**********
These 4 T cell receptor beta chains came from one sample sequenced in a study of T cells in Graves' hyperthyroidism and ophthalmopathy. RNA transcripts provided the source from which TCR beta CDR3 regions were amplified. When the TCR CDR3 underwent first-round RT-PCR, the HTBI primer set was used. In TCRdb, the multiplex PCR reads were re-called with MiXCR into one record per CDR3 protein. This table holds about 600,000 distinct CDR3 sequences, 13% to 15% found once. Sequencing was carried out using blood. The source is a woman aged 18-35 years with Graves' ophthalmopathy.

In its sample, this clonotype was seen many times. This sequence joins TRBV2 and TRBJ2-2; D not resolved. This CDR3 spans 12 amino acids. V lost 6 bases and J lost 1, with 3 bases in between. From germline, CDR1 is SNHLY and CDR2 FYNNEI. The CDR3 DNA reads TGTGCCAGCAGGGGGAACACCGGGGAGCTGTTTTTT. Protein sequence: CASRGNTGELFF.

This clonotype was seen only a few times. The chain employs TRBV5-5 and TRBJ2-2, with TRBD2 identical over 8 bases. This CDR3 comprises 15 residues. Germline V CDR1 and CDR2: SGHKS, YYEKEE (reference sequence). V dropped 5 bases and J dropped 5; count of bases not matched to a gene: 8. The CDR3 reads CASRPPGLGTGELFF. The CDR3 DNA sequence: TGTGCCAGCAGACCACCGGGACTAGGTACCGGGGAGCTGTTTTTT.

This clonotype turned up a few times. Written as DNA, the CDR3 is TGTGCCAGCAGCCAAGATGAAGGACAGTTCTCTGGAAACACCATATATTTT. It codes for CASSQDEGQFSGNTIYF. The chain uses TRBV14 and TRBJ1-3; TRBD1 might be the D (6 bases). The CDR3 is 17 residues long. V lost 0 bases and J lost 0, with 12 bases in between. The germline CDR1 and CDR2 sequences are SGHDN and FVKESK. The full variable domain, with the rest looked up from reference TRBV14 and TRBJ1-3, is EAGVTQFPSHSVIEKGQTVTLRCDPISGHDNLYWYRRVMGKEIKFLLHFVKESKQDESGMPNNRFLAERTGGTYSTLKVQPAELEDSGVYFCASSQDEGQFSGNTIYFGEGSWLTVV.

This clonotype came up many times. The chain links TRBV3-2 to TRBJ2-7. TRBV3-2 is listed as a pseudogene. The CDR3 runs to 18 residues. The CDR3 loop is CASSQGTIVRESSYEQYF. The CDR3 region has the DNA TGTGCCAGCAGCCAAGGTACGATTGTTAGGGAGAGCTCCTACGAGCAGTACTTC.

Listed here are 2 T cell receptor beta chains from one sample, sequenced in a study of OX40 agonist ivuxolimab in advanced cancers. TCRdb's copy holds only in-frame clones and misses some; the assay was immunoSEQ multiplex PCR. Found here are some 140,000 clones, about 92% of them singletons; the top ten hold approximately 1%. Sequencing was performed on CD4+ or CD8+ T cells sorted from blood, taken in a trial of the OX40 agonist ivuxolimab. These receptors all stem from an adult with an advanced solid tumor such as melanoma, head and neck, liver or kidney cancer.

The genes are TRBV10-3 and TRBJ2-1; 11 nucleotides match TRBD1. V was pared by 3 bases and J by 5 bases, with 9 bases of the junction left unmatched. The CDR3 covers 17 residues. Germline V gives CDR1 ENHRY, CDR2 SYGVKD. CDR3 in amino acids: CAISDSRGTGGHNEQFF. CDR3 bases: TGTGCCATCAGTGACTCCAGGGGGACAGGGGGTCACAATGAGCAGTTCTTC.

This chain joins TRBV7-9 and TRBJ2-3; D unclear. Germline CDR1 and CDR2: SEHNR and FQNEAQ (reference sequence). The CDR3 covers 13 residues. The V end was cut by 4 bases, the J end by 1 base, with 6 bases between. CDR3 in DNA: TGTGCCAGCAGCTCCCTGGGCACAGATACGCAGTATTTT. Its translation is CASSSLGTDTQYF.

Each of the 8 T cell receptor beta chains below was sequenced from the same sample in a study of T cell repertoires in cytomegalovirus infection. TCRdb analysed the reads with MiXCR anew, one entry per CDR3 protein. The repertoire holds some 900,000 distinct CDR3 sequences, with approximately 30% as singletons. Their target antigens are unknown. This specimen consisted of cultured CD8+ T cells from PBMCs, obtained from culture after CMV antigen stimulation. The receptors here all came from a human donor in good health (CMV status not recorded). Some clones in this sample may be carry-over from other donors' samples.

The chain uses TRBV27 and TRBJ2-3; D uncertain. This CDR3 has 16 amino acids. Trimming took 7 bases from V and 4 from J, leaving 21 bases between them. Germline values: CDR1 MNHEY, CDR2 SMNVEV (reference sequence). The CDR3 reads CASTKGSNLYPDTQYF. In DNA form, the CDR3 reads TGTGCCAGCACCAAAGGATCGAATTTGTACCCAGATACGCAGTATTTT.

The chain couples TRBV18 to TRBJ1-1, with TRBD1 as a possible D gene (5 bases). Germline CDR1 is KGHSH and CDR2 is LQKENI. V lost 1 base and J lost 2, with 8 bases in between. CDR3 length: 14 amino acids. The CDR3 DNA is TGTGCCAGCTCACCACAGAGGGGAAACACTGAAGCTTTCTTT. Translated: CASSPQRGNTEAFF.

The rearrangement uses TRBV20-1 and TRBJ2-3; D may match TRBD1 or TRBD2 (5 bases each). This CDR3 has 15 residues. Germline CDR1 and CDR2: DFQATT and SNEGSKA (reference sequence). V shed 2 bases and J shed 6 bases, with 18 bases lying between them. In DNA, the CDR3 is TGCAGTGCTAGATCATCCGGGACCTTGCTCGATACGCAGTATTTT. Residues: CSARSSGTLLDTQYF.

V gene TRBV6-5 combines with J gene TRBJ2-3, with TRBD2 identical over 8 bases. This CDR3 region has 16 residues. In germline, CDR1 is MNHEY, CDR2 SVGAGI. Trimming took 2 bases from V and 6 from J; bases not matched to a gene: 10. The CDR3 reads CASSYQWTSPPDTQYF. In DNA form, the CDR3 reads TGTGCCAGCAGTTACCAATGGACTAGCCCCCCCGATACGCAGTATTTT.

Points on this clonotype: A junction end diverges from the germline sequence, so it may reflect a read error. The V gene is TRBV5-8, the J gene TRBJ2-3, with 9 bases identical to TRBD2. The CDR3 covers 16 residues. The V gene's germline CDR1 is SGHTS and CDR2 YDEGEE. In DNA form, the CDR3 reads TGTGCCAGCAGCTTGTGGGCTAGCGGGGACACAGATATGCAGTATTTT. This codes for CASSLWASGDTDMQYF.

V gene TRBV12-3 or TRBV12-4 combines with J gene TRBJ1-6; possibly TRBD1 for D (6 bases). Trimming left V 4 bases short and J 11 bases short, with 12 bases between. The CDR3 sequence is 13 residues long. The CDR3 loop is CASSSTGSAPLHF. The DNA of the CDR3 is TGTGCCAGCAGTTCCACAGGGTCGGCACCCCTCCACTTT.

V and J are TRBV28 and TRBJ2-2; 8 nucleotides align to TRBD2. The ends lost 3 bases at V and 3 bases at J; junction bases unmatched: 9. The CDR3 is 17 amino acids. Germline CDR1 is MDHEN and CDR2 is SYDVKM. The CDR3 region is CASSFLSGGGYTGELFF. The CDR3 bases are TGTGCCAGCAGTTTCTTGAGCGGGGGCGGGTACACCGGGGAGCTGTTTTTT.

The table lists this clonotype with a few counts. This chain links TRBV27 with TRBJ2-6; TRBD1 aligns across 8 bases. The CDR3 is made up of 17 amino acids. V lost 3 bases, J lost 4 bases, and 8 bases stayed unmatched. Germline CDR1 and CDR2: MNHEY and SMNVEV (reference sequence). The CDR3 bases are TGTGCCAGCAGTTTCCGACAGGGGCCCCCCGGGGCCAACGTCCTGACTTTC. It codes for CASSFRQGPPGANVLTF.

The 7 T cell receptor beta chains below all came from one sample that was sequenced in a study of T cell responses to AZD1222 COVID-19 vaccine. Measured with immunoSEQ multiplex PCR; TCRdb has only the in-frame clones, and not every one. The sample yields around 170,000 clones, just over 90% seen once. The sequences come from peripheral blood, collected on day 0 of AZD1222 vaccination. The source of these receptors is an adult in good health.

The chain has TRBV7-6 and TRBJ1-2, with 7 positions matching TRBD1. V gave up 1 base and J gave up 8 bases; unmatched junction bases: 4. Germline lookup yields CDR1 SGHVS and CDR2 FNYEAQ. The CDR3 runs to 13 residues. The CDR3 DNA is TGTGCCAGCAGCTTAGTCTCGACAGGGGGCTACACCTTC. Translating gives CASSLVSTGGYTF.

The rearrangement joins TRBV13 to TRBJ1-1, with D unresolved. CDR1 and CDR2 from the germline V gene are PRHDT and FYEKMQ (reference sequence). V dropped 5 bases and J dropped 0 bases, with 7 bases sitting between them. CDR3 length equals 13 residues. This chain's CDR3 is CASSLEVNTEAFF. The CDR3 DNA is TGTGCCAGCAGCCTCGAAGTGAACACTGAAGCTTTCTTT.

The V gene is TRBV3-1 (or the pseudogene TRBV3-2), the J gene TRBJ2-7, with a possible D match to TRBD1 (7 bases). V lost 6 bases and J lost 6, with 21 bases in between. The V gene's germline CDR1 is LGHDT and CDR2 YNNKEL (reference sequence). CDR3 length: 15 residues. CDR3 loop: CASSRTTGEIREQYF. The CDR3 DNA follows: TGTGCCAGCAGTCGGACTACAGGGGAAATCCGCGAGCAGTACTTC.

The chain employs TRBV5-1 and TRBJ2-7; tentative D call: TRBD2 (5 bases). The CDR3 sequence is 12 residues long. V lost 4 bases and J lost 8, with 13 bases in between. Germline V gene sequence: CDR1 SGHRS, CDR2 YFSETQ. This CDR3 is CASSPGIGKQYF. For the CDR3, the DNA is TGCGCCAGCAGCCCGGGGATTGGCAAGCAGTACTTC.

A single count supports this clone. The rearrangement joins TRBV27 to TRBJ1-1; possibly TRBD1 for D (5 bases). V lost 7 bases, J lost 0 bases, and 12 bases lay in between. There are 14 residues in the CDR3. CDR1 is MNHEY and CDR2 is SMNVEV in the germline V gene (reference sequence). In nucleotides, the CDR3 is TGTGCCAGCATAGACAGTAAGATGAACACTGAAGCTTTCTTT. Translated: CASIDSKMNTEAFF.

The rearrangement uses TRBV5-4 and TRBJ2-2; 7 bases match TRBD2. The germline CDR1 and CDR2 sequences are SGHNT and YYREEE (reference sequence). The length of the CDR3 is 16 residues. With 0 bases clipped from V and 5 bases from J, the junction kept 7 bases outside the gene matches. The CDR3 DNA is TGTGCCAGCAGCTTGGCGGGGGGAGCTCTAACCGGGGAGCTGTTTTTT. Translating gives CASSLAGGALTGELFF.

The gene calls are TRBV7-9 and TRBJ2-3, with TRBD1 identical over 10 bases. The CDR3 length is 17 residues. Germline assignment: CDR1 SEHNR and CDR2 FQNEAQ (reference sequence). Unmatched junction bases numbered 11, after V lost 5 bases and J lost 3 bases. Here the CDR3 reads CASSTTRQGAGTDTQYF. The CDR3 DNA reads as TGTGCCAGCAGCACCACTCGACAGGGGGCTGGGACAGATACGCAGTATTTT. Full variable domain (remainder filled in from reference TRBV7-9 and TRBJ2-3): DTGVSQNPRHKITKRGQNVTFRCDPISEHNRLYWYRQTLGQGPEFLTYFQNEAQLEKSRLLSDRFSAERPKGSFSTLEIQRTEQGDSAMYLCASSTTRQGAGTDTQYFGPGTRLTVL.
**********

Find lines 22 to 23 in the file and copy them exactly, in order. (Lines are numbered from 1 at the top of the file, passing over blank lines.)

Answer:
The chain employs TRBV5-1 and TRBJ2-7; tentative D call: TRBD2 (5 bases). The CDR3 sequence is 12 residues long. V lost 4 bases and J lost 8, with 13 bases in between. Germline V gene sequence: CDR1 SGHRS, CDR2 YFSETQ. This CDR3 is CASSPGIGKQYF. For the CDR3, the DNA is TGCGCCAGCAGCCCGGGGATTGGCAAGCAGTACTTC.

A single count supports this clone. The rearrangement joins TRBV27 to TRBJ1-1; possibly TRBD1 for D (5 bases). V lost 7 bases, J lost 0 bases, and 12 bases lay in between. There are 14 residues in the CDR3. CDR1 is MNHEY and CDR2 is SMNVEV in the germline V gene (reference sequence). In nucleotides, the CDR3 is TGTGCCAGCATAGACAGTAAGATGAACACTGAAGCTTTCTTT. Translated: CASIDSKMNTEAFF.